While a seminary student, I took an amazing course called Storytelling. One assignment from Dr. Chuck Killian called for us to flip through a stack of popular magazines and make a collage that told something about ourselves.
As I examined the collage I constructed I was given a holistic snapshot of my life, with the past, present and future held together in some sort of epiphany-laden tension. This was therapeutic for me, for I have felt most strangled in life when the lenses were fuzzy and I could not catch a discernable glimpse of who I’ve been and what I’m becoming.
The collage uses near-Platonic images of the concrete and intangible, taking me deep inside, to the shadow of a small boy who dreamed, and still dreams, of being a star athlete on display before adoring crowds. It gives illustration to the aspirations of a romantic who still fancies himself as a future movie star, who still longs for an era of innocence when appreciating the lick of an eager puppy he never got to own was carried out with a zest for making life all it could be. This canvassed slice of my private world helps me to feel validated, to accept my frailty for what it is, to own the right to be human and to be unique.
The collage also takes me to those dreams that still seem within my grasp, such as screenplay and book writing, aspirations close to my heart and calling that often are blocked by my concern for the immediate and by my fears of financial insecurity. As I look at the magazine-originated portraits that line the top of the construction paper, I see glimpses of what I most enjoy and what comes naturally. I see a writer who has best expressed himself in life through words. I see a lover of Italian food and chocolate, a person who adores cats, idolizes the Florida State University football team, likes to work out and loves to read. The glimpses are scenes from a life. My life.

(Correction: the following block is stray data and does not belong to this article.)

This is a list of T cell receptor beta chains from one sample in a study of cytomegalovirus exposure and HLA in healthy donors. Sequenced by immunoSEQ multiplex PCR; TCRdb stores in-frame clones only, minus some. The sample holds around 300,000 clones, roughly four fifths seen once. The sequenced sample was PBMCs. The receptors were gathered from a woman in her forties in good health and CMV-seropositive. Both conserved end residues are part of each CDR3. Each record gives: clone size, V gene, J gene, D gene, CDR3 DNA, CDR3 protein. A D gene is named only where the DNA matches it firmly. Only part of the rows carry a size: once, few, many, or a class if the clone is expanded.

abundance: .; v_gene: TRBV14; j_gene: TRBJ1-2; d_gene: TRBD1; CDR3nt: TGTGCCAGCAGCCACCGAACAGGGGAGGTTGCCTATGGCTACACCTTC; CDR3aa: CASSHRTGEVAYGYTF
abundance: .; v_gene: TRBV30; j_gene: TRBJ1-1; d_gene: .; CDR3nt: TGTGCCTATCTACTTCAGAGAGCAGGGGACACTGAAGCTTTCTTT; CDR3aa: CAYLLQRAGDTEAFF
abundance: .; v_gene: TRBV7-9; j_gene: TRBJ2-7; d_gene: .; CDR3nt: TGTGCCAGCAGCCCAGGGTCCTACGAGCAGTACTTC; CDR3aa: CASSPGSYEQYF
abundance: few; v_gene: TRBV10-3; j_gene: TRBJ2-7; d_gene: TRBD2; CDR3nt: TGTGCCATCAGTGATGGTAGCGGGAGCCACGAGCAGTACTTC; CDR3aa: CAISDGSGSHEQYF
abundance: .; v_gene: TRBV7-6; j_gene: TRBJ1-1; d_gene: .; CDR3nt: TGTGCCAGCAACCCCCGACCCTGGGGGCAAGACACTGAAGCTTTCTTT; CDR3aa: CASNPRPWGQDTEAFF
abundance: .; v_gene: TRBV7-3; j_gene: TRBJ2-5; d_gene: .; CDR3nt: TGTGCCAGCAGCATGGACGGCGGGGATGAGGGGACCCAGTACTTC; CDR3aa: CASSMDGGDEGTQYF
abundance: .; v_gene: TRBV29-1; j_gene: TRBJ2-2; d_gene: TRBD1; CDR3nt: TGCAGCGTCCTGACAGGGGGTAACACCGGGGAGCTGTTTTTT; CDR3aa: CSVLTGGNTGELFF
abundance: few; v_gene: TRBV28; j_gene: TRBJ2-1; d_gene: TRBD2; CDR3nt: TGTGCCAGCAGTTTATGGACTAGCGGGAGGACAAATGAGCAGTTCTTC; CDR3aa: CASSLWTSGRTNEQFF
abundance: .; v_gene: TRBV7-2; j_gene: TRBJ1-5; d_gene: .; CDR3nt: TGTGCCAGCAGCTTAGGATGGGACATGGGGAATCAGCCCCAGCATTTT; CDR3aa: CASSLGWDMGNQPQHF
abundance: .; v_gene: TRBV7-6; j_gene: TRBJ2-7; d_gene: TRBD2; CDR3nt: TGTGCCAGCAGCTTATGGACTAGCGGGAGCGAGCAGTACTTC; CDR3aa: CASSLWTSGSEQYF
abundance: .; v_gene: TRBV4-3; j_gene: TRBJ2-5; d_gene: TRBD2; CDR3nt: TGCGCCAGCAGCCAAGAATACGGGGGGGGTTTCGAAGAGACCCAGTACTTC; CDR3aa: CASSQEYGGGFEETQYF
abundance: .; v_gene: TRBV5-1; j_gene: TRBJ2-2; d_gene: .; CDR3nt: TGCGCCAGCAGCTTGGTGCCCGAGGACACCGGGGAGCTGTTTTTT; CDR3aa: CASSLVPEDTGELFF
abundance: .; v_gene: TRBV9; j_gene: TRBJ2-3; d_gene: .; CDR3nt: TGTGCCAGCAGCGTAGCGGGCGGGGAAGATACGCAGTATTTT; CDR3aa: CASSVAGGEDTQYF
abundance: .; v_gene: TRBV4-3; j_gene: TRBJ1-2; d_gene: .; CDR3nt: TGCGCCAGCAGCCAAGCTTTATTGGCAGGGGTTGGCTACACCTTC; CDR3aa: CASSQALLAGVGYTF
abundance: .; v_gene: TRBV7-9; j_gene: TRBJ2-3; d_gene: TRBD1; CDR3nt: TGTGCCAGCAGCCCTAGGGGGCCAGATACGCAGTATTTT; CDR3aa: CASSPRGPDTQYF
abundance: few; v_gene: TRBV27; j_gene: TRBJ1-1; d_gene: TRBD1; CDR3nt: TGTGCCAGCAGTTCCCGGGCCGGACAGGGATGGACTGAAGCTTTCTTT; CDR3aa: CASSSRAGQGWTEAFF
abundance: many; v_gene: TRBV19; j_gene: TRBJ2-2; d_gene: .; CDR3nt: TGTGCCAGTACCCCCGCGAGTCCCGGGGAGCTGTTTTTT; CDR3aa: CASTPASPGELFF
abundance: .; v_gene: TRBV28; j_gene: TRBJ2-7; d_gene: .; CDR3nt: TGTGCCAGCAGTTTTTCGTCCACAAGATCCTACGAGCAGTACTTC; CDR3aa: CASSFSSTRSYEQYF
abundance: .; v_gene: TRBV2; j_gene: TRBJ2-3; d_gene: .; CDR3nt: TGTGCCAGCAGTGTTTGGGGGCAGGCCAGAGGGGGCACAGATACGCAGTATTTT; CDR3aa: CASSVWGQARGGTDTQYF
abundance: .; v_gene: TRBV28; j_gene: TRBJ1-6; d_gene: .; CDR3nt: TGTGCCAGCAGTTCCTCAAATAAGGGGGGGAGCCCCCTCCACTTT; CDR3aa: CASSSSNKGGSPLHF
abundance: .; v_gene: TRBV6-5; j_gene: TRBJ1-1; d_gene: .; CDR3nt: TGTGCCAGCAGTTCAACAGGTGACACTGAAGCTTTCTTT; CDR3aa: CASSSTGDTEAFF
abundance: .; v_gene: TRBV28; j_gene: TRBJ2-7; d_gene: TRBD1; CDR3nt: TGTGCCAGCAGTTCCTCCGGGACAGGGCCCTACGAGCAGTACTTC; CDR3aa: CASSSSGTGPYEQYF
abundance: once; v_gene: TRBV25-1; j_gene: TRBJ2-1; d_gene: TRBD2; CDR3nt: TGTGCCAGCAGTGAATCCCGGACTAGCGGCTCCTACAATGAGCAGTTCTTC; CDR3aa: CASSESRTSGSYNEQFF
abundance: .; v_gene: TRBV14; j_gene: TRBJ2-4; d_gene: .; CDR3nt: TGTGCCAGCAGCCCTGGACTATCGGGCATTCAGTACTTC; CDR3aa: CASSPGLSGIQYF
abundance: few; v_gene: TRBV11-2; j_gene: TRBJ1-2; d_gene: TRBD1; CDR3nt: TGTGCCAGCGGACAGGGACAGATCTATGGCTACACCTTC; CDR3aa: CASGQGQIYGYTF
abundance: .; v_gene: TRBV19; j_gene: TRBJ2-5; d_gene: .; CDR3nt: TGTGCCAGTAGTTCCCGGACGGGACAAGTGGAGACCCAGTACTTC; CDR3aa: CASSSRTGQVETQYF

As I travel to the center of the display, I see a person who has realized that the things he enjoys to do, and the things he dreams of doing, do not fully quench an inner thirst that longs for the fullness of Eden. It is a person who recognizes that God must be at the center and enlighten and inform all that lies within the white space, in order for true joy to emerge.
Striving to maintain this center, I catch a glimpse of my wife and I traveling down the often-uncertain roadway of life, straddling the border between seminary and post-seminary adventures, dreaming of Paris and mountain sunsets, reaching toward that home with children that at the time still was beyond our grasp.
More than five years after the construction of the collage, I have learned much about myself, yet remain somewhat in the dark. The images are still unfolding, the discernment still in motion. My responsibility is to continue to flip through the magazines, to select the images, to pay attention to what is forming on the canvass. The moment of introspection is always present.
Now, your homework assignment! Grab some magazines and build your own collage. Flip the pages and tear out the first picture that makes sense, even for unknown reasons. Give yourself permission to be childlike for a few moments and go through this exercise. See the bigger picture. Fill in the gaps. It could make a difference in how you see your life during the weeks that come. Gaze upon your own image in time.